New Roots features an Artist in Residence each month.
In August 2018 our Artist in Residence is Irina Bradley.
Irina Bradley is an iconographer, specialising in Russo-Byzantine style, who follows the traditional way of icon painting, which is regarded as a contemplative practice. It is a transformative process, which takes place not only on an icon boards, but also within the artist. Irina studied icon painting in Italy, Russia and the UK. Irina graduated from the Prince’s School of Traditional Arts in London, where amongst other disciplines she studied Indian and Persian miniature painting, mosaics, stained glass, islimi, tiles, ceramic plates glazing and geometry. Irina’s successfully defended her doctoral thesis on the iconography of St George and the Dragon in January 2015. Irina is a visiting tutor for icon painting at the Prince’s School of Traditional Arts in London, where she teaches at MA level, she also teaches open program courses for general public.
Irina’s work is worldwide. She has exhibited at several international exhibitions and has presented her research and icons at Christ Church Oxford, the Temenos Academy, the Boghossian Foundation in Brussels, Cumberland Lodge and the V&A. Irina’s icons are featured in an international publication Divine Temple by Kolomenskaya Versta of Saint Petersburg. Irina’s icons will be exhibited at Buckingham Palace summer exhibition from July to September 2018.
Irina’s doctoral thesis influenced her practical work not only as an iconographer, but as an artist. She started exploring philosophical ideas embedded in iconography and translated them into modern paintings. Dr Richard Temple and his book Icons and the Mystical Origins of Christianity was of great inspiration. Irina’s philosophical outlook is particularly influenced by the 5th century Christian philosopher Dionysius the Areopagite and the early ascetics, whose writings compiled in the Philokalia are included in her doctoral thesis.
The Process of Icon Creation
Irina works in liquid tempera technique, using 23 ½ carat genuine gold leaf and finest natural earth and mineral pigments, including some rare minerals, such as azurite, malachite and lapis. Her icons are finished in linseed oil or linseed oil and copal resin. However, the process of icon painting is not limited to technicalities. Irina sees the process as contemplative, where the inner beauty is revealed through materials and techniques, combined with an iconographer’s prayer.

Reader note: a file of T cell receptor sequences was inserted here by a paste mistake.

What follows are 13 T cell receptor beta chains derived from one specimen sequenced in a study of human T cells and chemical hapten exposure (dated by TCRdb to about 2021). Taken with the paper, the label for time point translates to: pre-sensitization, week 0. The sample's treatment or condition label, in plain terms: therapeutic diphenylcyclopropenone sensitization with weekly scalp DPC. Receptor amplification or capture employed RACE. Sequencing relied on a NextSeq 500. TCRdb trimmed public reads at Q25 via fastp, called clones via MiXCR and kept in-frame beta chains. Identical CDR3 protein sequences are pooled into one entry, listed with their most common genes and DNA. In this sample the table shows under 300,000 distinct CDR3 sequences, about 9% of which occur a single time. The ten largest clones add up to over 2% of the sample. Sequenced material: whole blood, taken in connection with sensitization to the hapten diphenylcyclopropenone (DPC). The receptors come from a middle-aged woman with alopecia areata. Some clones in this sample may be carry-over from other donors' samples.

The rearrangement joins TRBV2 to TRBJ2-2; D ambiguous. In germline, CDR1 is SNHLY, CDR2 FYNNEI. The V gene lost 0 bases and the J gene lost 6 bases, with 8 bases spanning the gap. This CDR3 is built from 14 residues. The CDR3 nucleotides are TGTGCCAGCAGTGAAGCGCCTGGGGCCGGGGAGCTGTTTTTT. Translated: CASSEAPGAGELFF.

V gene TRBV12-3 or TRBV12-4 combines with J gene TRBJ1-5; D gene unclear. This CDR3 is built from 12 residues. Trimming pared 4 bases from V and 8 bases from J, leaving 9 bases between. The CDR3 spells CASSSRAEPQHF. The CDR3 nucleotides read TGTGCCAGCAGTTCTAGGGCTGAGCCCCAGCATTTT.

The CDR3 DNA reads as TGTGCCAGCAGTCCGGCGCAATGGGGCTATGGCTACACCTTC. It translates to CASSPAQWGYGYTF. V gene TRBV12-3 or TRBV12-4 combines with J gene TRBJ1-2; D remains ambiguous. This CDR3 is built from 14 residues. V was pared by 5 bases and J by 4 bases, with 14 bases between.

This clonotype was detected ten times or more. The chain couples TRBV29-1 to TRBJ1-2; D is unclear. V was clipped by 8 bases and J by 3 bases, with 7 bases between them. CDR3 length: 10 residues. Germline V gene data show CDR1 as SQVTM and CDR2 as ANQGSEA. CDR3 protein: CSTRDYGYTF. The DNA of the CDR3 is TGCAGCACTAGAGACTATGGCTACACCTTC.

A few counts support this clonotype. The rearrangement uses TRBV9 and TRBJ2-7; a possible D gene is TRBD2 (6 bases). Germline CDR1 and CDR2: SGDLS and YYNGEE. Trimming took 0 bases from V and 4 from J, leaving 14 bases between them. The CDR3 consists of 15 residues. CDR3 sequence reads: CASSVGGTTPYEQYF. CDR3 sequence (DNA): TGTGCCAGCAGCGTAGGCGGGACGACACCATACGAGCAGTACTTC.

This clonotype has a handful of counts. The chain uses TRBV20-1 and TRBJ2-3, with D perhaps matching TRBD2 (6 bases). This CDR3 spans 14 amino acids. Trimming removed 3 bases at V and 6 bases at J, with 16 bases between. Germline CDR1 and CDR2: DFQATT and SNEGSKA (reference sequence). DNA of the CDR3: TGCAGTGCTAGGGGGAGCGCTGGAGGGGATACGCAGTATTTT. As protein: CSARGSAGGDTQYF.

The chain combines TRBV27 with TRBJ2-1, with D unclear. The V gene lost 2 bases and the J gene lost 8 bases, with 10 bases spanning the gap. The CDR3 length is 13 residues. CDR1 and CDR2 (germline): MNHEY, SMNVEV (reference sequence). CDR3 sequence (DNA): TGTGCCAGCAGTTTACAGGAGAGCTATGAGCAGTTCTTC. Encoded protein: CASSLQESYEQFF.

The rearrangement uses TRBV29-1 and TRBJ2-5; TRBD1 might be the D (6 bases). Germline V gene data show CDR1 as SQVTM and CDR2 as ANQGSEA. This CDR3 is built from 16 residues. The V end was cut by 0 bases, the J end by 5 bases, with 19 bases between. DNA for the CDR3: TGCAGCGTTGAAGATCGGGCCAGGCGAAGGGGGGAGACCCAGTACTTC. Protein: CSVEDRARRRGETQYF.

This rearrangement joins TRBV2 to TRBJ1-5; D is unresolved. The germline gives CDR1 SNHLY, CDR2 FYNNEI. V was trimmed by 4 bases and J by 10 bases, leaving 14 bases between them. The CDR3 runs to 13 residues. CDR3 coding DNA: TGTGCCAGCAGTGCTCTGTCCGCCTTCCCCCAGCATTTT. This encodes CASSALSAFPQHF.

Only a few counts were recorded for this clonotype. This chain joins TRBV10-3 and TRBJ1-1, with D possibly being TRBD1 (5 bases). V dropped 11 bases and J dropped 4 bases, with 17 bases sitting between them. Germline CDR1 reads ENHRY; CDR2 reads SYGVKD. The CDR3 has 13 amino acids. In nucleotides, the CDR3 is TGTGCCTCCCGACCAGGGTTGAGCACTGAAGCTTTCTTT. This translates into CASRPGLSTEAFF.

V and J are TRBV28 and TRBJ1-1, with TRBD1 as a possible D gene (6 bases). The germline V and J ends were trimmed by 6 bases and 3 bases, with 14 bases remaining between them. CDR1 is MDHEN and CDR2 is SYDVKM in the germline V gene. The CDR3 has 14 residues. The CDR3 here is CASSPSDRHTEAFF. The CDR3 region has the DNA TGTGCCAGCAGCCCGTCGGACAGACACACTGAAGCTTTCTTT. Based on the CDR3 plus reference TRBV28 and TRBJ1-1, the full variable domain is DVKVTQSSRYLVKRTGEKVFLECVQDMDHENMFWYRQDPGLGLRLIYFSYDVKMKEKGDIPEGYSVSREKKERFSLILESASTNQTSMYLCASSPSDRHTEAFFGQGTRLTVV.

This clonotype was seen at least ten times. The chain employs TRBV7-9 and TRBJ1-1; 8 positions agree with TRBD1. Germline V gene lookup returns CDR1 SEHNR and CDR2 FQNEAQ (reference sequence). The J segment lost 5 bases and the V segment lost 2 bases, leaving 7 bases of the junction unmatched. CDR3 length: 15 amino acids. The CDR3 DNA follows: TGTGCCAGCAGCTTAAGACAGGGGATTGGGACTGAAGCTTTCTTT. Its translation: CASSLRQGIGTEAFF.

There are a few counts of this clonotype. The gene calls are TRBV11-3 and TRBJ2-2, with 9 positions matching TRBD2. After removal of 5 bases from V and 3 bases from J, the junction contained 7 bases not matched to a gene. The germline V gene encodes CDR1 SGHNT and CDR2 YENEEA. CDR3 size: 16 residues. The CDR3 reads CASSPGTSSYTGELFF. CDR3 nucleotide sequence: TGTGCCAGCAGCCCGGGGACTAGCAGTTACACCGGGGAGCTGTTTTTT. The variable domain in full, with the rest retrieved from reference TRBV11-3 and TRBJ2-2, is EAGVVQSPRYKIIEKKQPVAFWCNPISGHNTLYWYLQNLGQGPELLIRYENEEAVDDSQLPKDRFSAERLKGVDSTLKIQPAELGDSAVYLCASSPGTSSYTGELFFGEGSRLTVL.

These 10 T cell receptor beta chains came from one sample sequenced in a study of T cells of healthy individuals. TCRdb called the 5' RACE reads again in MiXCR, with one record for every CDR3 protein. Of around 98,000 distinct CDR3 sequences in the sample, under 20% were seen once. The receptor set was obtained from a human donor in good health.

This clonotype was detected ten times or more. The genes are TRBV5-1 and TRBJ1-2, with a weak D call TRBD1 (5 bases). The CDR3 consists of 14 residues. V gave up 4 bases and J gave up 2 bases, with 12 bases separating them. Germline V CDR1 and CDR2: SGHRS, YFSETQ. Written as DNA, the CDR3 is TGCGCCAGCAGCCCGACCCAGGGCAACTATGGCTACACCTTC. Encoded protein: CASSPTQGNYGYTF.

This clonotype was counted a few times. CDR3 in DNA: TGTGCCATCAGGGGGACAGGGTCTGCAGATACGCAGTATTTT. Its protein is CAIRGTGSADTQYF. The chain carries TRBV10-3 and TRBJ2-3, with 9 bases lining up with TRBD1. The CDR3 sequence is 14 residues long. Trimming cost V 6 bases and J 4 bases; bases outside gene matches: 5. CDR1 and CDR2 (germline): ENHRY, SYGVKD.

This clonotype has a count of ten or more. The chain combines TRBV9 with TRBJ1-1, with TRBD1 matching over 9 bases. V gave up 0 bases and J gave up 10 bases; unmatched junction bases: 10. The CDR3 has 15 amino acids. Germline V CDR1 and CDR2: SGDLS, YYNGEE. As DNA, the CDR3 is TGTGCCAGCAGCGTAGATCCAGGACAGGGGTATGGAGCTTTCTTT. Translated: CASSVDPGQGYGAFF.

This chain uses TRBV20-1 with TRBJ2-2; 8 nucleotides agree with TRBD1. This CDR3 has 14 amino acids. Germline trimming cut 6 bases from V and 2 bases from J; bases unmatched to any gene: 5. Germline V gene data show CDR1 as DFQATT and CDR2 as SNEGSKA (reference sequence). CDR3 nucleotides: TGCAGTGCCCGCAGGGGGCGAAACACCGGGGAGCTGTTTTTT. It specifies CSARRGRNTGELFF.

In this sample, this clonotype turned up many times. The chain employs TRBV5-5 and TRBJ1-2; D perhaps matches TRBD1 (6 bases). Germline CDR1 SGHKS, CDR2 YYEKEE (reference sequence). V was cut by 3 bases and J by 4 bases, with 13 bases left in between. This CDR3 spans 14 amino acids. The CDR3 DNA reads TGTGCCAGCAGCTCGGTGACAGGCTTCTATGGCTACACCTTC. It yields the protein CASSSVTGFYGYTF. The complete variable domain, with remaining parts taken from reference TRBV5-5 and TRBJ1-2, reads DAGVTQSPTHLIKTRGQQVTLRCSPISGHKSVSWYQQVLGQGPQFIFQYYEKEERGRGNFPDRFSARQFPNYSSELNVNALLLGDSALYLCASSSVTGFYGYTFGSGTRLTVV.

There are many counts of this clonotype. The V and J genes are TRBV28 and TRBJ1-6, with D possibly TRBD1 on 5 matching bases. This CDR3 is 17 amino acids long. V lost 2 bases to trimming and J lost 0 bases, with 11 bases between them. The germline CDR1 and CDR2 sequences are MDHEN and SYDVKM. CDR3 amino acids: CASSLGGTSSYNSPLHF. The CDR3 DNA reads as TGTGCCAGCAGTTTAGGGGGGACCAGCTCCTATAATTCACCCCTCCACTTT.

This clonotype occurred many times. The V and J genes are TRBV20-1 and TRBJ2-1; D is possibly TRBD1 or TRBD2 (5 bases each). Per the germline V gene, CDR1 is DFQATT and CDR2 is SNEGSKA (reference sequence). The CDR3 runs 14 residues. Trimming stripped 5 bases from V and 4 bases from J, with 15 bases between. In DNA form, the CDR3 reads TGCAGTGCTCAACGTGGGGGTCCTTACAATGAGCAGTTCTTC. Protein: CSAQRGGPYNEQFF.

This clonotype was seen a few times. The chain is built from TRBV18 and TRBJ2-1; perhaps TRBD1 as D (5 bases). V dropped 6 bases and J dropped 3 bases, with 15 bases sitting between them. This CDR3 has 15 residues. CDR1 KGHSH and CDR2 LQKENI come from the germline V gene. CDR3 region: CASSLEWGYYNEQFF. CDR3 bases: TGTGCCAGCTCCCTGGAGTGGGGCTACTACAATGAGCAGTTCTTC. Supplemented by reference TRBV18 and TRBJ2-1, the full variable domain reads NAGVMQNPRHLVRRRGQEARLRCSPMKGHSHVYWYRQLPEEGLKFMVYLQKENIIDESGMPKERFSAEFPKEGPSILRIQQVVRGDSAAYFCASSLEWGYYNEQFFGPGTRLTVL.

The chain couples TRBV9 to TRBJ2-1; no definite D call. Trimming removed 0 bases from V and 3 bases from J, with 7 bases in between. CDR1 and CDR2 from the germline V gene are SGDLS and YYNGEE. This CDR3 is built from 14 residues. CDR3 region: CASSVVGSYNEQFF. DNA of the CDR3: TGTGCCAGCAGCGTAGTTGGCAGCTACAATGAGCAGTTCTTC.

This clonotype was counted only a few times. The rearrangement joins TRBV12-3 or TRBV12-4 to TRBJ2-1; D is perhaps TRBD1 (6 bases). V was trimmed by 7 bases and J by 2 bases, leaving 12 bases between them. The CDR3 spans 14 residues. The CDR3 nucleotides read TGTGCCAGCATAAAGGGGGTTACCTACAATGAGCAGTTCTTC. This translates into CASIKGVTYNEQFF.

The icons are penetrated by divine light and this concept is reflected in materials and techniques. The icons are painted on gesso boards. The gesso ground, λευκός, in Greek means “light”, “bright”, “clear” and “luminous.”
The notion of divine light is also reflected in the use of gold. Gilding techniques which Irina uses include gilding over the mixture of red bole and hide glue, gilding over Guinness reduced by boiling and painting with shell gold.
The idea of divine light is conveyed through the use of materials, where mineral pigments reflect light, thus filling the painting with it.
Irina is drawn to the translucency of the liquid tempera technique, where multiple layers of liquid paint are applied. However, an artist working in this technique strives to preserve the light of gesso through these multiple layers.
The process of painting involves moving from darkness to light, which is achieved by highlights. The highlights are painted bearing in mind the light refraction in a shape of facets.
Irina uses linseed oil and copal resin for finishing icons. Technically this is used to protect icons. However, from the philosophical perspective, icons are sealed in order to reveal the inner beauty of natural pigments.
Photographs in this article Jeanette Lendon
We are grateful to Irina Bradley for being our August 2018 Artist in Residence.